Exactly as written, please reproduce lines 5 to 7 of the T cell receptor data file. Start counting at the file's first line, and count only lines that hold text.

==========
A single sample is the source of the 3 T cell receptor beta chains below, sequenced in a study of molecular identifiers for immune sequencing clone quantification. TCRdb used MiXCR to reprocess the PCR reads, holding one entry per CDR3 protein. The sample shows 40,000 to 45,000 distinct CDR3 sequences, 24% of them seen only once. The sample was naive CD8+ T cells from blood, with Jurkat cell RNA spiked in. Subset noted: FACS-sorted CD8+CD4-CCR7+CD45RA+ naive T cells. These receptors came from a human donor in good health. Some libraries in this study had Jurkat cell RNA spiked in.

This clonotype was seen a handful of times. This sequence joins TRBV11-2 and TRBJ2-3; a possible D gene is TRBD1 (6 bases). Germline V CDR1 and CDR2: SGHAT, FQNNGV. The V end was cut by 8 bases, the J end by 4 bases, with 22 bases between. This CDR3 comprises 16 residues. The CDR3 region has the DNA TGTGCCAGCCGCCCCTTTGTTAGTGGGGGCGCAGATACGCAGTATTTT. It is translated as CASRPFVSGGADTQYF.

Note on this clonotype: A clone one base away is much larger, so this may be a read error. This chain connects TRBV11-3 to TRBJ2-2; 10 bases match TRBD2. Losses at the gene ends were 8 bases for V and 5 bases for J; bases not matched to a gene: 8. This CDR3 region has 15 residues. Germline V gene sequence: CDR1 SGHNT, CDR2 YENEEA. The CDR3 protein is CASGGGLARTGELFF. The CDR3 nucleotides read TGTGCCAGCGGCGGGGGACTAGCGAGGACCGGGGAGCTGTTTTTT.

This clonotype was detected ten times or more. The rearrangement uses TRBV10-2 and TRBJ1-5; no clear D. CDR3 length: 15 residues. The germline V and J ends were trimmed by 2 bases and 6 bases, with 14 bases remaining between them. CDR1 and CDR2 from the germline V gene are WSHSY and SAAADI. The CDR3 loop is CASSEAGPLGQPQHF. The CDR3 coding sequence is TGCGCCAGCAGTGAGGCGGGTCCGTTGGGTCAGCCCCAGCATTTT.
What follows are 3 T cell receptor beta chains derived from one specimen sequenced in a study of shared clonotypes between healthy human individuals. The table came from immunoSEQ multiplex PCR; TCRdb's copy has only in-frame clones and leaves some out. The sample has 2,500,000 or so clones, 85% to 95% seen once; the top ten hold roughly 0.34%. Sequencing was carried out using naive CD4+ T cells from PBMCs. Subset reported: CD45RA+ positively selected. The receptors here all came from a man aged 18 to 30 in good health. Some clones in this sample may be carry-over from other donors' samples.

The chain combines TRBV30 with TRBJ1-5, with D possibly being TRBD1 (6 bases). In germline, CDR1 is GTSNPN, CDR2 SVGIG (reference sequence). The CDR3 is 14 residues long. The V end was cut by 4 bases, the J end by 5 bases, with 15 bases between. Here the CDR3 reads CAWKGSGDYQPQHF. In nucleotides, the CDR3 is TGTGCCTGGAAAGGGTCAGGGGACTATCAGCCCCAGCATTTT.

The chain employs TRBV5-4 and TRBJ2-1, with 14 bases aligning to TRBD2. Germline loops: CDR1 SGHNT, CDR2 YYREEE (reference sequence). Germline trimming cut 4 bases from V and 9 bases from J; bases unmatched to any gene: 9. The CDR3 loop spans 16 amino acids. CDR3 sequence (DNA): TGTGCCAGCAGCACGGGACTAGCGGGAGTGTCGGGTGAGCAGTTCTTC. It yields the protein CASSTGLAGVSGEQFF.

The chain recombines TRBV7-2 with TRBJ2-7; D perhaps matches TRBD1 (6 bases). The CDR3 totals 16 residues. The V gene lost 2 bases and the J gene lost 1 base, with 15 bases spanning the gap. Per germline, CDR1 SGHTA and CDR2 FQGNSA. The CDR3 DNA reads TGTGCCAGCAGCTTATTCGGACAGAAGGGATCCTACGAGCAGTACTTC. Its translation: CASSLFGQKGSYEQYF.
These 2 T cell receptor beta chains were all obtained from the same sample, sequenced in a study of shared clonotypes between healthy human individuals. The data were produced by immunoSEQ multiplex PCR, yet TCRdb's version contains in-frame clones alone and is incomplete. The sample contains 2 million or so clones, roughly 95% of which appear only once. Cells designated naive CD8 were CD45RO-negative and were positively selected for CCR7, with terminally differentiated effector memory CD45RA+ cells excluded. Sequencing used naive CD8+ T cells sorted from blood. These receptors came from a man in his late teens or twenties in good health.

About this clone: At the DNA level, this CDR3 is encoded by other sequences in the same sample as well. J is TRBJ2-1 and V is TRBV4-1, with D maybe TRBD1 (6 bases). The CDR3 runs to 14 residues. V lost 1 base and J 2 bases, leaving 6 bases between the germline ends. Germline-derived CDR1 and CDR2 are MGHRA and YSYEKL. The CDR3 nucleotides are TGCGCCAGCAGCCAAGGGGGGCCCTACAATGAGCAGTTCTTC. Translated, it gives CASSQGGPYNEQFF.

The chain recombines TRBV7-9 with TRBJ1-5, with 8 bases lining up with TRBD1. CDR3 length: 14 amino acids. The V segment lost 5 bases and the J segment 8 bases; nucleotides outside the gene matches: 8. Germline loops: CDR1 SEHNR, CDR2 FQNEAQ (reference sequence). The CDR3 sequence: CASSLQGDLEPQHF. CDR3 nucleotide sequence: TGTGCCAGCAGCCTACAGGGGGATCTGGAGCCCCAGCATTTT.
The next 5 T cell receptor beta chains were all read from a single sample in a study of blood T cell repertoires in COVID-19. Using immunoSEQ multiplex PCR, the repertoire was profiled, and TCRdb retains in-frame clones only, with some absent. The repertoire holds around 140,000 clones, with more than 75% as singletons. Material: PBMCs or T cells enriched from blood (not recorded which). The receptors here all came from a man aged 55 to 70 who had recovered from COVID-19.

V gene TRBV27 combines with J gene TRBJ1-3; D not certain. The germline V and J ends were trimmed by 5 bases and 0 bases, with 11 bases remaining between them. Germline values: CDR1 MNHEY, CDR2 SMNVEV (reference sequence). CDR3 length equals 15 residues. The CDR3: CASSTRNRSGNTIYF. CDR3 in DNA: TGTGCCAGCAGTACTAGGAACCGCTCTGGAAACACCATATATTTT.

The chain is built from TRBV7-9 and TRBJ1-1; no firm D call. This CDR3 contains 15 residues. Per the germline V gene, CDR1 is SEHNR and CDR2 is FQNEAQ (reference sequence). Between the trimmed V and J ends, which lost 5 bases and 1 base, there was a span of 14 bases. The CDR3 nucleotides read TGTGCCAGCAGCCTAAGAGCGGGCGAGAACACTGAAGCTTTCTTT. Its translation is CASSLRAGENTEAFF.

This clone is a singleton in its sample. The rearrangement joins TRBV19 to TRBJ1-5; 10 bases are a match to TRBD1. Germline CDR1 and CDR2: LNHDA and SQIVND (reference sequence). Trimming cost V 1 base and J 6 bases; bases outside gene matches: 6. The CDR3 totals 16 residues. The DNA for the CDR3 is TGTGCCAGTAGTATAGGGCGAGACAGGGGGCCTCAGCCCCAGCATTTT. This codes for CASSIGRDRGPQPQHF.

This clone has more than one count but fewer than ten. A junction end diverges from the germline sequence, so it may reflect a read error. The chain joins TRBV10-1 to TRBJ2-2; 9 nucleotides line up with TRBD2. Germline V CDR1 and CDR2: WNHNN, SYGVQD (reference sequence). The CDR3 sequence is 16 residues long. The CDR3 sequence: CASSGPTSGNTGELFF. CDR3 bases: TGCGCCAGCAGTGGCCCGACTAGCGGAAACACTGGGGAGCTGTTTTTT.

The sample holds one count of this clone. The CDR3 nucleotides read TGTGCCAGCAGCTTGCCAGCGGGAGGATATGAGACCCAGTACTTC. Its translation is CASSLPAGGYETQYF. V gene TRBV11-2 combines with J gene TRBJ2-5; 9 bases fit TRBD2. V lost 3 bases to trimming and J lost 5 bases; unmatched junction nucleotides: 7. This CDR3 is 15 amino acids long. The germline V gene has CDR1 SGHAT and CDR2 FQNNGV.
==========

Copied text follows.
What follows are 3 T cell receptor beta chains derived from one specimen sequenced in a study of shared clonotypes between healthy human individuals. The table came from immunoSEQ multiplex PCR; TCRdb's copy has only in-frame clones and leaves some out. The sample has 2,500,000 or so clones, 85% to 95% seen once; the top ten hold roughly 0.34%. Sequencing was carried out using naive CD4+ T cells from PBMCs. Subset reported: CD45RA+ positively selected. The receptors here all came from a man aged 18 to 30 in good health. Some clones in this sample may be carry-over from other donors' samples.

The chain combines TRBV30 with TRBJ1-5, with D possibly being TRBD1 (6 bases). In germline, CDR1 is GTSNPN, CDR2 SVGIG (reference sequence). The CDR3 is 14 residues long. The V end was cut by 4 bases, the J end by 5 bases, with 15 bases between. Here the CDR3 reads CAWKGSGDYQPQHF. In nucleotides, the CDR3 is TGTGCCTGGAAAGGGTCAGGGGACTATCAGCCCCAGCATTTT.

The chain employs TRBV5-4 and TRBJ2-1, with 14 bases aligning to TRBD2. Germline loops: CDR1 SGHNT, CDR2 YYREEE (reference sequence). Germline trimming cut 4 bases from V and 9 bases from J; bases unmatched to any gene: 9. The CDR3 loop spans 16 amino acids. CDR3 sequence (DNA): TGTGCCAGCAGCACGGGACTAGCGGGAGTGTCGGGTGAGCAGTTCTTC. It yields the protein CASSTGLAGVSGEQFF.